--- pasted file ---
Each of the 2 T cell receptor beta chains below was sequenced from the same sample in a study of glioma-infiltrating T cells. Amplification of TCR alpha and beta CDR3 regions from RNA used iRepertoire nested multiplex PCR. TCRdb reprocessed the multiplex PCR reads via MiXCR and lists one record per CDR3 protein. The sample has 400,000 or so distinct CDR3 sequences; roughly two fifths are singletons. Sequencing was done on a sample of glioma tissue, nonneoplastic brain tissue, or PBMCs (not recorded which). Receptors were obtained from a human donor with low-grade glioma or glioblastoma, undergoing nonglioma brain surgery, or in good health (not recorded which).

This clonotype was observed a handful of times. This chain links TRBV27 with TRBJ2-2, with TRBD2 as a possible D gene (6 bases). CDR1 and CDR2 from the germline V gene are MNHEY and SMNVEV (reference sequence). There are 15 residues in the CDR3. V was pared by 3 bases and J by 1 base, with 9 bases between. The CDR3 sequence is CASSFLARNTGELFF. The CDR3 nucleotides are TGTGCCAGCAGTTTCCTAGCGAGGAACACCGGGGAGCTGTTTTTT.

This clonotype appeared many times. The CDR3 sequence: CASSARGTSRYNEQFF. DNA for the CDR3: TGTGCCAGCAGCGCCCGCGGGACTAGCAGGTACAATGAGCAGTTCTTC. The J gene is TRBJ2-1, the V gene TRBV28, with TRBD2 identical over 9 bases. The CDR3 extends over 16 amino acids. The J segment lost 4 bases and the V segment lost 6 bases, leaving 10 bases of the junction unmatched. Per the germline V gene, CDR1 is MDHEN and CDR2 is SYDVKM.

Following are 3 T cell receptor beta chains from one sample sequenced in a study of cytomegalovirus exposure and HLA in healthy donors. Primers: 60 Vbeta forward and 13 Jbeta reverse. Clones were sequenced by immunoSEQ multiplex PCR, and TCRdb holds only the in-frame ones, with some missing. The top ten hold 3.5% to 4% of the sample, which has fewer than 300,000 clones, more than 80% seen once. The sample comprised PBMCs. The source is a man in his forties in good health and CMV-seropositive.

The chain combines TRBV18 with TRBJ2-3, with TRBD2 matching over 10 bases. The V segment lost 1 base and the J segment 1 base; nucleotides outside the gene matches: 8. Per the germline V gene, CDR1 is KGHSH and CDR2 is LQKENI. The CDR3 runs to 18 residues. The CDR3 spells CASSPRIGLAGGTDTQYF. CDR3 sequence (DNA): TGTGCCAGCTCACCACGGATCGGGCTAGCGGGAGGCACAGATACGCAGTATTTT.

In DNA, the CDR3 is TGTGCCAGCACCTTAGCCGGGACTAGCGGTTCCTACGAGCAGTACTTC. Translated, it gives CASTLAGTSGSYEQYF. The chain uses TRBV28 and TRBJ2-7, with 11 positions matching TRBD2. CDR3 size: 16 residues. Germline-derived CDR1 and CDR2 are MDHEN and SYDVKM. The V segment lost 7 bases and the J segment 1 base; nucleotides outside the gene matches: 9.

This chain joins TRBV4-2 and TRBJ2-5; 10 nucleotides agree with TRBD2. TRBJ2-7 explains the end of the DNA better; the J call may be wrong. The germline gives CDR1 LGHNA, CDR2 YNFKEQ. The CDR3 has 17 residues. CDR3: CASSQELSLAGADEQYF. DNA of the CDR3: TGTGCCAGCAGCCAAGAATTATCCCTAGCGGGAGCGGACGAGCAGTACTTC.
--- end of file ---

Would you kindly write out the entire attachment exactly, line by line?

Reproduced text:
Each of the 2 T cell receptor beta chains below was sequenced from the same sample in a study of glioma-infiltrating T cells. Amplification of TCR alpha and beta CDR3 regions from RNA used iRepertoire nested multiplex PCR. TCRdb reprocessed the multiplex PCR reads via MiXCR and lists one record per CDR3 protein. The sample has 400,000 or so distinct CDR3 sequences; roughly two fifths are singletons. Sequencing was done on a sample of glioma tissue, nonneoplastic brain tissue, or PBMCs (not recorded which). Receptors were obtained from a human donor with low-grade glioma or glioblastoma, undergoing nonglioma brain surgery, or in good health (not recorded which).

This clonotype was observed a handful of times. This chain links TRBV27 with TRBJ2-2, with TRBD2 as a possible D gene (6 bases). CDR1 and CDR2 from the germline V gene are MNHEY and SMNVEV (reference sequence). There are 15 residues in the CDR3. V was pared by 3 bases and J by 1 base, with 9 bases between. The CDR3 sequence is CASSFLARNTGELFF. The CDR3 nucleotides are TGTGCCAGCAGTTTCCTAGCGAGGAACACCGGGGAGCTGTTTTTT.

This clonotype appeared many times. The CDR3 sequence: CASSARGTSRYNEQFF. DNA for the CDR3: TGTGCCAGCAGCGCCCGCGGGACTAGCAGGTACAATGAGCAGTTCTTC. The J gene is TRBJ2-1, the V gene TRBV28, with TRBD2 identical over 9 bases. The CDR3 extends over 16 amino acids. The J segment lost 4 bases and the V segment lost 6 bases, leaving 10 bases of the junction unmatched. Per the germline V gene, CDR1 is MDHEN and CDR2 is SYDVKM.

Following are 3 T cell receptor beta chains from one sample sequenced in a study of cytomegalovirus exposure and HLA in healthy donors. Primers: 60 Vbeta forward and 13 Jbeta reverse. Clones were sequenced by immunoSEQ multiplex PCR, and TCRdb holds only the in-frame ones, with some missing. The top ten hold 3.5% to 4% of the sample, which has fewer than 300,000 clones, more than 80% seen once. The sample comprised PBMCs. The source is a man in his forties in good health and CMV-seropositive.

The chain combines TRBV18 with TRBJ2-3, with TRBD2 matching over 10 bases. The V segment lost 1 base and the J segment 1 base; nucleotides outside the gene matches: 8. Per the germline V gene, CDR1 is KGHSH and CDR2 is LQKENI. The CDR3 runs to 18 residues. The CDR3 spells CASSPRIGLAGGTDTQYF. CDR3 sequence (DNA): TGTGCCAGCTCACCACGGATCGGGCTAGCGGGAGGCACAGATACGCAGTATTTT.

In DNA, the CDR3 is TGTGCCAGCACCTTAGCCGGGACTAGCGGTTCCTACGAGCAGTACTTC. Translated, it gives CASTLAGTSGSYEQYF. The chain uses TRBV28 and TRBJ2-7, with 11 positions matching TRBD2. CDR3 size: 16 residues. Germline-derived CDR1 and CDR2 are MDHEN and SYDVKM. The V segment lost 7 bases and the J segment 1 base; nucleotides outside the gene matches: 9.

This chain joins TRBV4-2 and TRBJ2-5; 10 nucleotides agree with TRBD2. TRBJ2-7 explains the end of the DNA better; the J call may be wrong. The germline gives CDR1 LGHNA, CDR2 YNFKEQ. The CDR3 has 17 residues. CDR3: CASSQELSLAGADEQYF. DNA of the CDR3: TGTGCCAGCAGCCAAGAATTATCCCTAGCGGGAGCGGACGAGCAGTACTTC.